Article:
Erséus, Christer; Williams, B. W.; Horn, K. M.; Halanych, K. M.; Santos, S. R.; James, S. W.; Creuzé des Châtelliers, M.; Anderson, F. E. (2020). Phylogenomic analyses reveal a Palaeozoic radiation and support a freshwater origin for clitellate annelids. Zoologica Scripta. 49(5):614-640.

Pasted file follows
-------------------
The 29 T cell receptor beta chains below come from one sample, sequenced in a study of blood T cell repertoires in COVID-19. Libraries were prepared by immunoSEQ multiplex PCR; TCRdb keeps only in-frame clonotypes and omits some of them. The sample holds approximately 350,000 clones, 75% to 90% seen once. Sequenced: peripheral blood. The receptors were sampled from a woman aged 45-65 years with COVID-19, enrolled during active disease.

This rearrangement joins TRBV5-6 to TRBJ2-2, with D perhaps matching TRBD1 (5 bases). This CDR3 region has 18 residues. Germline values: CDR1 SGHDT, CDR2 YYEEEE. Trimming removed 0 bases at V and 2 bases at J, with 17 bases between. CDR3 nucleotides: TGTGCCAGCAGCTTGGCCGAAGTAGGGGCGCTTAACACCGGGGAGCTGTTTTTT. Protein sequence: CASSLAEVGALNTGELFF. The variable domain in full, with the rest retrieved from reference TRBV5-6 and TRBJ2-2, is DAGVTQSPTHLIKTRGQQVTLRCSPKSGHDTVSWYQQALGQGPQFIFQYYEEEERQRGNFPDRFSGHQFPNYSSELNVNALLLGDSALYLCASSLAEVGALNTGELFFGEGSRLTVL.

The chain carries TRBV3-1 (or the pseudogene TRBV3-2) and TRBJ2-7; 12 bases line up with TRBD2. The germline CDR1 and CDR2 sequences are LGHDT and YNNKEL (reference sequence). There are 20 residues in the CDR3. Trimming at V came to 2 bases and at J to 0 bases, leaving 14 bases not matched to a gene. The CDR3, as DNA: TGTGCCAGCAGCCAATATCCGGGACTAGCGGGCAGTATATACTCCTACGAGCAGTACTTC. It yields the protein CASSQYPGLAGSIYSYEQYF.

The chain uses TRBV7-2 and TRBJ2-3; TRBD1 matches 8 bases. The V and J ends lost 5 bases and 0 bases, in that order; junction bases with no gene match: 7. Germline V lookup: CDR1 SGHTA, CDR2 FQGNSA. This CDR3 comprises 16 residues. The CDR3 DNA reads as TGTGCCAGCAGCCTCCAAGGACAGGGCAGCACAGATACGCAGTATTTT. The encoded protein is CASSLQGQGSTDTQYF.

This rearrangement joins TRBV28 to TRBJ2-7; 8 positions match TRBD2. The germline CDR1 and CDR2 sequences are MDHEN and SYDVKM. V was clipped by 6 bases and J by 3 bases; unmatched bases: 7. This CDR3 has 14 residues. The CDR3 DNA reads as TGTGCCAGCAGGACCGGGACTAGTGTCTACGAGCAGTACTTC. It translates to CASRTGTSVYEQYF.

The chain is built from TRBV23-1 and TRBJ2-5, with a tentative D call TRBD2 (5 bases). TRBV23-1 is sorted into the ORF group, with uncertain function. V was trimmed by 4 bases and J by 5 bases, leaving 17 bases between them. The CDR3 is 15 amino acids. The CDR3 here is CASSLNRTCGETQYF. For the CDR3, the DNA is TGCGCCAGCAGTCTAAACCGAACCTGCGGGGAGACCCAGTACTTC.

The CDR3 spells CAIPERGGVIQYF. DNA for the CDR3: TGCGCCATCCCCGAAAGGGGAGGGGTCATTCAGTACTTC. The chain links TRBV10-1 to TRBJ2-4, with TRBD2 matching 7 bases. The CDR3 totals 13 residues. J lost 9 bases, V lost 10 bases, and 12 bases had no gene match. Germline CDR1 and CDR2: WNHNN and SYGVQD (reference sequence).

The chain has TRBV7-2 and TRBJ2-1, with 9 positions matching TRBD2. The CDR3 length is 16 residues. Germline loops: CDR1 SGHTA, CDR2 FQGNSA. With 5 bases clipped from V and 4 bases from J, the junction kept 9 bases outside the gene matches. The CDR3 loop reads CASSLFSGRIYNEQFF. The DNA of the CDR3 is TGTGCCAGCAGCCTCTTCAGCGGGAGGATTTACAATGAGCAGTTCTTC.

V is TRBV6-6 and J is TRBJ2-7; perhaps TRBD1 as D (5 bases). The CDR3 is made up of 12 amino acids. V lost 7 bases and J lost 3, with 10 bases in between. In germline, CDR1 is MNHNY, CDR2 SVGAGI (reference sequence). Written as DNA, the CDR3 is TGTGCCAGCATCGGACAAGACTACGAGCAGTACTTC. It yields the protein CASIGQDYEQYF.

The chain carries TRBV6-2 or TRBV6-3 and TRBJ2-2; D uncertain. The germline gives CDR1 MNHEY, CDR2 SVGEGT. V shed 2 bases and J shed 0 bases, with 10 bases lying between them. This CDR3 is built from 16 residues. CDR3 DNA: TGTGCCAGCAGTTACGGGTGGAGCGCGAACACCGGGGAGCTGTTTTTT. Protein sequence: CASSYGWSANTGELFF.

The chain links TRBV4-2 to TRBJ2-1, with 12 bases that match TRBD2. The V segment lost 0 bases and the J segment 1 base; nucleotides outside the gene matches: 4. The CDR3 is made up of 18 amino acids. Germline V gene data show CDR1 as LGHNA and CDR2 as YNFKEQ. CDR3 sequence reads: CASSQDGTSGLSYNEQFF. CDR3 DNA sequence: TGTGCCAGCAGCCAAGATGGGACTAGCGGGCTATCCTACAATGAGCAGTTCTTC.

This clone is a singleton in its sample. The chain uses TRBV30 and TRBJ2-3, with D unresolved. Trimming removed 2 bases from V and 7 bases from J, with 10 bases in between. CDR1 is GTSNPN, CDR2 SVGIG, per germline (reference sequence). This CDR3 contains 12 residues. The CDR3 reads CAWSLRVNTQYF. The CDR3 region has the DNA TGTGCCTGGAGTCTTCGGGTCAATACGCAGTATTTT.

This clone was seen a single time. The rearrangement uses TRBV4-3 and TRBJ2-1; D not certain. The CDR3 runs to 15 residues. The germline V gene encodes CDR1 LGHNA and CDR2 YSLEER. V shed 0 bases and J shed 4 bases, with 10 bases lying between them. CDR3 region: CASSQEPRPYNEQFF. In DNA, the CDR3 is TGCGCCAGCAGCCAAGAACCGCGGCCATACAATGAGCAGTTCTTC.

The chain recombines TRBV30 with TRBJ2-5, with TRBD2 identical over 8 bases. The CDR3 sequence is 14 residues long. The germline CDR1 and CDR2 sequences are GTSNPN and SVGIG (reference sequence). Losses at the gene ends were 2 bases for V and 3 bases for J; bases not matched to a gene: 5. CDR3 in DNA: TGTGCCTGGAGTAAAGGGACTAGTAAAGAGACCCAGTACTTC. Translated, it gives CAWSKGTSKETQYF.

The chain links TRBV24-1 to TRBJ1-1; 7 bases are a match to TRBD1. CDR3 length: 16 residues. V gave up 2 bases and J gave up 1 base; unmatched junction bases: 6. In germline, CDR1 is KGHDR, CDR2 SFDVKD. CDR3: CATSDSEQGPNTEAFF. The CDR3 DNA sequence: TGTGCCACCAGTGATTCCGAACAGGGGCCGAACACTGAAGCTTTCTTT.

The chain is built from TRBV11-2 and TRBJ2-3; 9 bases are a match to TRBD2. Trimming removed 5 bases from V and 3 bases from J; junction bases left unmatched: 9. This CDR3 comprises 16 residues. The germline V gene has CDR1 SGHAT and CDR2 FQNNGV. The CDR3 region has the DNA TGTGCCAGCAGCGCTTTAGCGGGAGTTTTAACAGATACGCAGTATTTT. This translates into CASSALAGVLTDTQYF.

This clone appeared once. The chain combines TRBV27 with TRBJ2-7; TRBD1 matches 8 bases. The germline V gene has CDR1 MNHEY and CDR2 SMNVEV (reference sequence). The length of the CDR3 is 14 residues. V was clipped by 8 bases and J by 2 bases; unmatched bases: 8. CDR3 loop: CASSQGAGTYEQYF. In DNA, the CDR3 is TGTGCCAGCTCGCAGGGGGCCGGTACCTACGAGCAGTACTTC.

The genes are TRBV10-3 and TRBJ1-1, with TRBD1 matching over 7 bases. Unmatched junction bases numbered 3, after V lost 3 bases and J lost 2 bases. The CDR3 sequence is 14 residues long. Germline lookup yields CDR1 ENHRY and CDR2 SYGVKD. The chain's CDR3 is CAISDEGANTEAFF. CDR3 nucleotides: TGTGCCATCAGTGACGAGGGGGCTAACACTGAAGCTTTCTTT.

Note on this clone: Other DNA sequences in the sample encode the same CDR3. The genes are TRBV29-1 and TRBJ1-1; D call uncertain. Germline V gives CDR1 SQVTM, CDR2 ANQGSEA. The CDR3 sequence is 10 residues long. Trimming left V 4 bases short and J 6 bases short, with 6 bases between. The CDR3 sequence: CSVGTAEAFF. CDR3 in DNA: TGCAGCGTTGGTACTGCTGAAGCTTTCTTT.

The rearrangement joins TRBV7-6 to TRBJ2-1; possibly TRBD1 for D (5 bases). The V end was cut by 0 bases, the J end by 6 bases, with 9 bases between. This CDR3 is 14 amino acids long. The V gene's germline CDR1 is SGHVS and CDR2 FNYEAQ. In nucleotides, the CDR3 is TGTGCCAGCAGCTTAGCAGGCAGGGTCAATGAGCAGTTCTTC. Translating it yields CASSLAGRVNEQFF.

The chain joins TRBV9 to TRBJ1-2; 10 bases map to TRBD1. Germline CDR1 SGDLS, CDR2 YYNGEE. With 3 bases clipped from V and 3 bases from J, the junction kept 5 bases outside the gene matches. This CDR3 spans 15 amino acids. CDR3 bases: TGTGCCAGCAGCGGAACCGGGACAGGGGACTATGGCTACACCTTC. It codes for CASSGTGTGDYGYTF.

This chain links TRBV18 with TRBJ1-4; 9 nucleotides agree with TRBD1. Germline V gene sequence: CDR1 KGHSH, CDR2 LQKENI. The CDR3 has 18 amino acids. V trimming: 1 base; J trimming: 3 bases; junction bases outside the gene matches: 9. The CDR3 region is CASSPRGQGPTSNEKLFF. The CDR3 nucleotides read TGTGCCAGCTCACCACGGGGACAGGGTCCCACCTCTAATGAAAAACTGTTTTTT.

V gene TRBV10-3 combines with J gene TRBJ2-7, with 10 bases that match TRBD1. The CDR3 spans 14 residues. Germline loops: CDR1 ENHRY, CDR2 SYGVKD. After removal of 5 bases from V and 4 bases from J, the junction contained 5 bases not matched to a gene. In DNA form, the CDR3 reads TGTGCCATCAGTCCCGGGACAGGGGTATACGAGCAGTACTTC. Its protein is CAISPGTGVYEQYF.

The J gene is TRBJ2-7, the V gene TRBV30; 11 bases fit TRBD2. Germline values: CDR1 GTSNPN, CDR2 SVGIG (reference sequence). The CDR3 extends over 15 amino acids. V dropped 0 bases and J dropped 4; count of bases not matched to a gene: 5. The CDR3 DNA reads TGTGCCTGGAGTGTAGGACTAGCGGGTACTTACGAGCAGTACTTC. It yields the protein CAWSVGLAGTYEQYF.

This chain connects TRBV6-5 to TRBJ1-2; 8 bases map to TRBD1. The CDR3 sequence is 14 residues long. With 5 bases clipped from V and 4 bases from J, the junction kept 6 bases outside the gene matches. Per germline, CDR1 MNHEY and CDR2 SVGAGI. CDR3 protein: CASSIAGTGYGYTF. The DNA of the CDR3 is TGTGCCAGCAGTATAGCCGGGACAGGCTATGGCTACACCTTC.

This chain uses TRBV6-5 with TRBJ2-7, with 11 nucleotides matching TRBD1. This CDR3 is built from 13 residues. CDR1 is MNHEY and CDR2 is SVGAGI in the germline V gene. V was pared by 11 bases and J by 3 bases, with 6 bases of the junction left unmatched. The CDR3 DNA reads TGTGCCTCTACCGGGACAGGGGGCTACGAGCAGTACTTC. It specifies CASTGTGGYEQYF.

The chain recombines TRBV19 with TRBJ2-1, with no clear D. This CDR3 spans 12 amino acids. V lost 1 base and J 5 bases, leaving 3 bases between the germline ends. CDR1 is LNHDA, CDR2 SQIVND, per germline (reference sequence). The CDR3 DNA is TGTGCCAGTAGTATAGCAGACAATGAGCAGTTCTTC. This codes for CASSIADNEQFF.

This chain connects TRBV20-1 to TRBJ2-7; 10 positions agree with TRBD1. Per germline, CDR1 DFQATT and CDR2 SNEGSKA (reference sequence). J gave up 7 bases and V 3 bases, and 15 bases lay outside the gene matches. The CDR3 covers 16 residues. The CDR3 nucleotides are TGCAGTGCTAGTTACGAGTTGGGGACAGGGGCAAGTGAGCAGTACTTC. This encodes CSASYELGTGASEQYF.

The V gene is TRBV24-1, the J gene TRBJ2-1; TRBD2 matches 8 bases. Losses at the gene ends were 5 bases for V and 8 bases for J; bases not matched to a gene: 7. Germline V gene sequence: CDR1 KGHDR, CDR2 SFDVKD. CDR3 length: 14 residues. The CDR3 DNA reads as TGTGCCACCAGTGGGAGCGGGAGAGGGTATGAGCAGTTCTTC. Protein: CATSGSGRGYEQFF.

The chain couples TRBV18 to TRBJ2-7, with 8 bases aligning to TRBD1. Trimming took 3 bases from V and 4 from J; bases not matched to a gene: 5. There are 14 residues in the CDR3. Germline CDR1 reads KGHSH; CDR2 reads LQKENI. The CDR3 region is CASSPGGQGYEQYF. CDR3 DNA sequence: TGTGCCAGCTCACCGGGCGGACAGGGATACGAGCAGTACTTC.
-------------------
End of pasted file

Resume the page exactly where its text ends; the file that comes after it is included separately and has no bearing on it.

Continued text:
Clitellata is a major clade of Annelida comprising nearly all freshwater and terrestrial annelids as well as several marine species. We investigated clitellate phylogenetic relationships using transcriptomes sampled from 74 taxa (64 clitellates and 10 polychaetes), including multiple representatives of nearly all major clitellate higher taxa (Branchiobdellida, Capilloventridae, Crassiclitellata, Enchytraeidae, Haplotaxidae, Hirudinida, Lumbriculida, Moniligastridae, Naididae, Parvidrilidae, Phreodrilidae, Propappidae and Randiellidae). We used a number of filtered data matrices and phylogenetic analyses to examine the effects of data partitioning, missing data and compositional and branch-length heterogeneity and used the resulting phylogenies for divergence time estimation and ancestral habitat reconstructions. All analyses and filtering methods produced a consistent, strongly supported topology in which (a) Enchytraeidae, Hirudinida, Hirudinea (here, Branchiobdellida plus Hirudinida), Lumbriculida, Lumbriculata (Lumbriculida plus Hirudinea), Phreodrilidae and Naididae are monophyletic, (b) a Parvidrilidae + Randiellidae clade is sister to the rest of Clitellata, (c) Phreodrilidae is sister to Naididae, (d) Haplotaxidae is non-monophyletic, with some haplotaxids grouping with Crassiclitellata + Moniligastridae, (e) the Phreodrilidae + Naididae clade is sister to all other clitellates except Parvidrilidae + Randiellidae and Capilloventridae, and (f) Lumbriculata is sister to the Crassiclitellata + Moniligastridae + Haplotaxidae (in part) clade. Ancestral habitat reconstructions and divergence time analysis suggested that the most recent common ancestor of Clitellata lived in freshwater during the Devonian (419–359 million years ago) and that all major extant clitellate lineages arose over the next ~150 million years, with multiple lineages subsequently returning to marine habitats or invading land. This study provides a phylogenetic framework for further investigation of the geological, environmental and biotic forces and genomic changes that may have impacted clitellate evolution and enabled several major habitat transitions within this group.